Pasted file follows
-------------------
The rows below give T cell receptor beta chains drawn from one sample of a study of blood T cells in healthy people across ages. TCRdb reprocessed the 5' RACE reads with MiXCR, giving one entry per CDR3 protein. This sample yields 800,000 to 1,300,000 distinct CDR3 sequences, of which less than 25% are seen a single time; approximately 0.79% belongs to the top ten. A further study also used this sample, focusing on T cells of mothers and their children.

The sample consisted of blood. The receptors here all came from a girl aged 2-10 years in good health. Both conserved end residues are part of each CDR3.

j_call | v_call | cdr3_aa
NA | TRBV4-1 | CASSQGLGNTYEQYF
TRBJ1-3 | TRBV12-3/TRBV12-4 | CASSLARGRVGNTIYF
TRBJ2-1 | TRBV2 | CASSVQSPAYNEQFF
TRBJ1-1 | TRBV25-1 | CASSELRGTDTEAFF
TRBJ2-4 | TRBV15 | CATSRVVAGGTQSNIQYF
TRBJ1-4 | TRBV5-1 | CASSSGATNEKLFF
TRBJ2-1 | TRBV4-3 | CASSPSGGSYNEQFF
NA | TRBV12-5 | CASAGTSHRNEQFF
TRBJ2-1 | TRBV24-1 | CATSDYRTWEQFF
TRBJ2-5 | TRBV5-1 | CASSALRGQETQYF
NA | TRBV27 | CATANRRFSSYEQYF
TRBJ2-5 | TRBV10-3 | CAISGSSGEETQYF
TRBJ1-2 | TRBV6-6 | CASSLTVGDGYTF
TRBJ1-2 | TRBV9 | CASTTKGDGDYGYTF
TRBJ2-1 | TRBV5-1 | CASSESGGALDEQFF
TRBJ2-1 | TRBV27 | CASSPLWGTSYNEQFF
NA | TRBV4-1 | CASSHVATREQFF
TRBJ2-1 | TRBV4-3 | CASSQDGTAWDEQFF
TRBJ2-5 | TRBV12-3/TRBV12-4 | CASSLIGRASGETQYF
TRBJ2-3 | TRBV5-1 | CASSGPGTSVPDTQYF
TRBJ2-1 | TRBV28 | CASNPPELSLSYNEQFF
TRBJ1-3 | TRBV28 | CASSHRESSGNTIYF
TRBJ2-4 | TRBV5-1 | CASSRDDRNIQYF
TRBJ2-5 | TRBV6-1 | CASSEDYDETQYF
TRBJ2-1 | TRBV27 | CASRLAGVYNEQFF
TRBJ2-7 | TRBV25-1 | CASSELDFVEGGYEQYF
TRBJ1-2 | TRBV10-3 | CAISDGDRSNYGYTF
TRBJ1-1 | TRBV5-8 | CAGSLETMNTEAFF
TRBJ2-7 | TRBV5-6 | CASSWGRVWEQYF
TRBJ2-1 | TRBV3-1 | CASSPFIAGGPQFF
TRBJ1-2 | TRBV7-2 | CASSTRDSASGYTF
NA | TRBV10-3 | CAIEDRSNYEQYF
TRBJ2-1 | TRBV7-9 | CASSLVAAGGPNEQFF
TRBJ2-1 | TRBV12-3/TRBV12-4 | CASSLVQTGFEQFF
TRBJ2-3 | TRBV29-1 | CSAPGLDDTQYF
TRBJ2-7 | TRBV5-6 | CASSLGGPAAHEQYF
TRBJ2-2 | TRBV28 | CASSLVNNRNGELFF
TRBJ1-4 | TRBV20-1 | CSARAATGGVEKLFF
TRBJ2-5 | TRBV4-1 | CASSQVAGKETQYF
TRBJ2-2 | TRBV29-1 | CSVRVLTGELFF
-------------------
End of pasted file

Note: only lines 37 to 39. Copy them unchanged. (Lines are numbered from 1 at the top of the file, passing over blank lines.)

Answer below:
TRBJ2-1 | TRBV12-3/TRBV12-4 | CASSLVQTGFEQFF
TRBJ2-3 | TRBV29-1 | CSAPGLDDTQYF
TRBJ2-7 | TRBV5-6 | CASSLGGPAAHEQYF